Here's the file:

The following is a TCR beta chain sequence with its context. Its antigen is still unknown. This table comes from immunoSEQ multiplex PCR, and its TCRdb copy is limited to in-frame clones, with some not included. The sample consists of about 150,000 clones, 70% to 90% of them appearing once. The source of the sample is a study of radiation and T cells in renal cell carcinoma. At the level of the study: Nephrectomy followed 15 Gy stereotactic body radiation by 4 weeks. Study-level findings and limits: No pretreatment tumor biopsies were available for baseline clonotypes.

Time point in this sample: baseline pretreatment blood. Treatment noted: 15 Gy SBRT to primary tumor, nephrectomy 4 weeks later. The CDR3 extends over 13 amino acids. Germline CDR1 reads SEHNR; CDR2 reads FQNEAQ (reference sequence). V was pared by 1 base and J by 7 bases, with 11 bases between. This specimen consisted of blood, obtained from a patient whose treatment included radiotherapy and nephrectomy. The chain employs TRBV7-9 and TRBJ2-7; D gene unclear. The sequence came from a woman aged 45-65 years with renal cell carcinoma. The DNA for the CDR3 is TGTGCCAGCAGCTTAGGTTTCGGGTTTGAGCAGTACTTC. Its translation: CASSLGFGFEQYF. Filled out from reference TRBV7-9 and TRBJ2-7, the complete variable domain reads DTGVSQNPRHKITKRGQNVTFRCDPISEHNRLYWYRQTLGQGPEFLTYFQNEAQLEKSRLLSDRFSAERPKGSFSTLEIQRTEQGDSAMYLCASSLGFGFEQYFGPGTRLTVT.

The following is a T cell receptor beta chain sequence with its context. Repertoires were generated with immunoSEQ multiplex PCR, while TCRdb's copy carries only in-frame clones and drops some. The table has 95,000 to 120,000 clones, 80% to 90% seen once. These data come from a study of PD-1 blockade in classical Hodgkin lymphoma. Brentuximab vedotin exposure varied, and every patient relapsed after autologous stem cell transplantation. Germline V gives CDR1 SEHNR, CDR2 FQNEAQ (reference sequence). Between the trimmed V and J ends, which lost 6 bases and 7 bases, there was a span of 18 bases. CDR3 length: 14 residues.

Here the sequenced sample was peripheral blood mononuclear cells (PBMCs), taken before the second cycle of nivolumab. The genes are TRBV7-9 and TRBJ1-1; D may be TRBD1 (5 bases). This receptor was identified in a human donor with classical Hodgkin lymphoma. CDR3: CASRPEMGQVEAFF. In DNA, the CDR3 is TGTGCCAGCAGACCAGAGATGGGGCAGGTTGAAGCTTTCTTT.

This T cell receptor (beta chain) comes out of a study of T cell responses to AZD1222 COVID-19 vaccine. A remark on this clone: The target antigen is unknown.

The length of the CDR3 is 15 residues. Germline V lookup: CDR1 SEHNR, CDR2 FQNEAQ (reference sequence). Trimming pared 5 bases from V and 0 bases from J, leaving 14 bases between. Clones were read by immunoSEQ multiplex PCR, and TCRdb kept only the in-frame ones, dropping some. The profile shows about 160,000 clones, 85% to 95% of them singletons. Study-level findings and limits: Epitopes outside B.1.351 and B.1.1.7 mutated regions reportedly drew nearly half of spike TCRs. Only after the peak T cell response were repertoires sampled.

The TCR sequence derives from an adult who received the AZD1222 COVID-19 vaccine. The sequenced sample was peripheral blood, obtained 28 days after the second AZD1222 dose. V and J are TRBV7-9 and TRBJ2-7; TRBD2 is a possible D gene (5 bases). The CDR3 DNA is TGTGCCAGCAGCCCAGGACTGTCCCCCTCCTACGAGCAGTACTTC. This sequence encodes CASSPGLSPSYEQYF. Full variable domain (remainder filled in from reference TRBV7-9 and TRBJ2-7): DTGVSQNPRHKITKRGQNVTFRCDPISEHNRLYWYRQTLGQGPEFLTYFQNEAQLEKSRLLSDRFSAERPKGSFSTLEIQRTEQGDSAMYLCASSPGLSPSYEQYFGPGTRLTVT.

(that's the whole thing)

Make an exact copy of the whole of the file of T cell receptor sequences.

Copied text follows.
The following is a TCR beta chain sequence with its context. Its antigen is still unknown. This table comes from immunoSEQ multiplex PCR, and its TCRdb copy is limited to in-frame clones, with some not included. The sample consists of about 150,000 clones, 70% to 90% of them appearing once. The source of the sample is a study of radiation and T cells in renal cell carcinoma. At the level of the study: Nephrectomy followed 15 Gy stereotactic body radiation by 4 weeks. Study-level findings and limits: No pretreatment tumor biopsies were available for baseline clonotypes.

Time point in this sample: baseline pretreatment blood. Treatment noted: 15 Gy SBRT to primary tumor, nephrectomy 4 weeks later. The CDR3 extends over 13 amino acids. Germline CDR1 reads SEHNR; CDR2 reads FQNEAQ (reference sequence). V was pared by 1 base and J by 7 bases, with 11 bases between. This specimen consisted of blood, obtained from a patient whose treatment included radiotherapy and nephrectomy. The chain employs TRBV7-9 and TRBJ2-7; D gene unclear. The sequence came from a woman aged 45-65 years with renal cell carcinoma. The DNA for the CDR3 is TGTGCCAGCAGCTTAGGTTTCGGGTTTGAGCAGTACTTC. Its translation: CASSLGFGFEQYF. Filled out from reference TRBV7-9 and TRBJ2-7, the complete variable domain reads DTGVSQNPRHKITKRGQNVTFRCDPISEHNRLYWYRQTLGQGPEFLTYFQNEAQLEKSRLLSDRFSAERPKGSFSTLEIQRTEQGDSAMYLCASSLGFGFEQYFGPGTRLTVT.

The following is a T cell receptor beta chain sequence with its context. Repertoires were generated with immunoSEQ multiplex PCR, while TCRdb's copy carries only in-frame clones and drops some. The table has 95,000 to 120,000 clones, 80% to 90% seen once. These data come from a study of PD-1 blockade in classical Hodgkin lymphoma. Brentuximab vedotin exposure varied, and every patient relapsed after autologous stem cell transplantation. Germline V gives CDR1 SEHNR, CDR2 FQNEAQ (reference sequence). Between the trimmed V and J ends, which lost 6 bases and 7 bases, there was a span of 18 bases. CDR3 length: 14 residues.

Here the sequenced sample was peripheral blood mononuclear cells (PBMCs), taken before the second cycle of nivolumab. The genes are TRBV7-9 and TRBJ1-1; D may be TRBD1 (5 bases). This receptor was identified in a human donor with classical Hodgkin lymphoma. CDR3: CASRPEMGQVEAFF. In DNA, the CDR3 is TGTGCCAGCAGACCAGAGATGGGGCAGGTTGAAGCTTTCTTT.

This T cell receptor (beta chain) comes out of a study of T cell responses to AZD1222 COVID-19 vaccine. A remark on this clone: The target antigen is unknown.

The length of the CDR3 is 15 residues. Germline V lookup: CDR1 SEHNR, CDR2 FQNEAQ (reference sequence). Trimming pared 5 bases from V and 0 bases from J, leaving 14 bases between. Clones were read by immunoSEQ multiplex PCR, and TCRdb kept only the in-frame ones, dropping some. The profile shows about 160,000 clones, 85% to 95% of them singletons. Study-level findings and limits: Epitopes outside B.1.351 and B.1.1.7 mutated regions reportedly drew nearly half of spike TCRs. Only after the peak T cell response were repertoires sampled.

The TCR sequence derives from an adult who received the AZD1222 COVID-19 vaccine. The sequenced sample was peripheral blood, obtained 28 days after the second AZD1222 dose. V and J are TRBV7-9 and TRBJ2-7; TRBD2 is a possible D gene (5 bases). The CDR3 DNA is TGTGCCAGCAGCCCAGGACTGTCCCCCTCCTACGAGCAGTACTTC. This sequence encodes CASSPGLSPSYEQYF. Full variable domain (remainder filled in from reference TRBV7-9 and TRBJ2-7): DTGVSQNPRHKITKRGQNVTFRCDPISEHNRLYWYRQTLGQGPEFLTYFQNEAQLEKSRLLSDRFSAERPKGSFSTLEIQRTEQGDSAMYLCASSPGLSPSYEQYFGPGTRLTVT.